31 October 2012

what other stories do they have?

Have you ever thought you knew someone fairly well, and then learned something about him or her that made you realize you didn't after all?  My church in Rio Grande City had a special event called "Talents Sunday" once a year.  Everyone who wanted to participate could bring in something that represented a talent s/he had.  One year, I noticed an old baseball glove on the table, and wondered who it belonged to.  I later discovered that it belonged to my elderly friend, Mr. S...and it turns out that he played professional baseball after college and before returning to the Valley to run his family's onion farm!  I didn't think I knew him inside and out, but I had been to have Thanksgiving dinner with his family before, so I had seen the inside of their house a few times, and never noticed anything dedicated to his career as a professional athlete.  What a surprise!  

When I was a child, my friend and I would visit her elderly neighbor who lived across the alley behind her house every time I went over to play with her.  He recently passed away, and my mom sent me his obituary.  While reading that, I learned that he was the lead scientist on the team that developed the first birth control pills.  Whoa--talk about a major scientific advancement.  

My last prominent example of when you learn something really surprising about someone comes from my own family.  My maternal grandmother had tons of photos from when she was a child, and my sister and I were organizing them into albums for her one summer.  Even though the photos were in black and white, I noticed that some of them seemed to have lush, tropical-seeming backdrops.  I asked her where they were taken, and she responded, "Costa Rica."  I asked, "Oh did you go on vacation there?"  She replied, "No, I used to live there."  Ummm...news to me!  How did I not know that before college?!  Anyway, that's definitely what got me started thinking about spending a lot of time in Costa Rica, which ultimately resulted in my decision to move there years later.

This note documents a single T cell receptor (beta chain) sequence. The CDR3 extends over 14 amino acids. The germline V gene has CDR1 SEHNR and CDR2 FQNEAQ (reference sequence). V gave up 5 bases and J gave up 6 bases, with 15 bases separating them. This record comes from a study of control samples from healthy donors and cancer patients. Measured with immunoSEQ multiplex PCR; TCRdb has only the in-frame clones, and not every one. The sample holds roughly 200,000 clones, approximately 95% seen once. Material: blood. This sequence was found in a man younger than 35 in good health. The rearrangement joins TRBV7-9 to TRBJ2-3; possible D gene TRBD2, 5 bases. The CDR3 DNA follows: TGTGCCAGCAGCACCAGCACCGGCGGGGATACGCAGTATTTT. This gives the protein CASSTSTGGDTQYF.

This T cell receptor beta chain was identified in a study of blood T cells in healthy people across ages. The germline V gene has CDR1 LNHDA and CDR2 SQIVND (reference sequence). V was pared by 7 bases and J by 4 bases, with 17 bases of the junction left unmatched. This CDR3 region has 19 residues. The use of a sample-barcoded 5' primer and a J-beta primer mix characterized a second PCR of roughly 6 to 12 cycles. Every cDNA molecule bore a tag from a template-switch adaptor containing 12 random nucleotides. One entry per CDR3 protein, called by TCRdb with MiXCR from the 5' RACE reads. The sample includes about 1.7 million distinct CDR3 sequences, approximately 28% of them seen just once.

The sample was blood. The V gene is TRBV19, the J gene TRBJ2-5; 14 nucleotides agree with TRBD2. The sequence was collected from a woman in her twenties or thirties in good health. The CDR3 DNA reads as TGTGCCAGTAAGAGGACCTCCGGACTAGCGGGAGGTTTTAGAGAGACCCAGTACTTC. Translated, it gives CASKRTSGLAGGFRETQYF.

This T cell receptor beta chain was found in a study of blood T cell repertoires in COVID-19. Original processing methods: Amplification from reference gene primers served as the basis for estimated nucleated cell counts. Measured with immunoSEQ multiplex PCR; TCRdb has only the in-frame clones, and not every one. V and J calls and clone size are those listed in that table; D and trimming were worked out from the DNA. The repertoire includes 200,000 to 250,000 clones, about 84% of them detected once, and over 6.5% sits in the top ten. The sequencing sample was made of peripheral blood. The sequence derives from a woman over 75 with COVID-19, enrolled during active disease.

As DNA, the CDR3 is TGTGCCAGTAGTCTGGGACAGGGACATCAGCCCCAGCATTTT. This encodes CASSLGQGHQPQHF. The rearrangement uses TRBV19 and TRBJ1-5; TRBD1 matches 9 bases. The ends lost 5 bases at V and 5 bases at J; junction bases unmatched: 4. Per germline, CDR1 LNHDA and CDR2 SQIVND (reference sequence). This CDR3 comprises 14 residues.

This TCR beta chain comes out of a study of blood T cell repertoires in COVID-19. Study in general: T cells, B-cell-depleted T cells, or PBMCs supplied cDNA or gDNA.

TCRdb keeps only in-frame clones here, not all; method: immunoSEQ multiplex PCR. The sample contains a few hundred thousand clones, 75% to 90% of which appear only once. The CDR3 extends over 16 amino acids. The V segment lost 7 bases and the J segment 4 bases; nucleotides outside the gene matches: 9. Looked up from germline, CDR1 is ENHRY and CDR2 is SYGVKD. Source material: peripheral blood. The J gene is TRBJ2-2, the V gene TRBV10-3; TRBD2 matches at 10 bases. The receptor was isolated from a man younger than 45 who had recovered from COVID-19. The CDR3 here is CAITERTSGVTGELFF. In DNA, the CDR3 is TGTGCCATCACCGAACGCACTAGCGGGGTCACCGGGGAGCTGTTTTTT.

I share these stories because I think it's interesting how we can always learn more about the people we know--and sometimes, we can learn really BIG things about them.  Everyone has stories saved up, and I really enjoy discovering those stories that aren't immediately obvious.  Even children who haven't lived for as long can have lots of stories about their lives.  I've realized that for all the time I spend with my kiddos, and all the stories they have shared with me (you hear a lot over the course of a 10-hour school day!), I'm sure they have thousands of other stories that I know nothing about.  

30 October 2012


If you're still reading, thank you!  Originally, I started this blog to tell about my experiences teaching.  When I moved to Costa Rica, it became more of a place to talk about my adventures living abroad.  When I returned to the U.S. and was neither living abroad nor teaching any longer, I wasn't sure what to write about any more.  However, I still have some student stories left, and it is very important to me that I tell them, as children don't always get their stories told.  So, for now, I will continue doing so, although I can't promise that I will be here as often as before.  Nevertheless, I appreciate those of you who continue to read.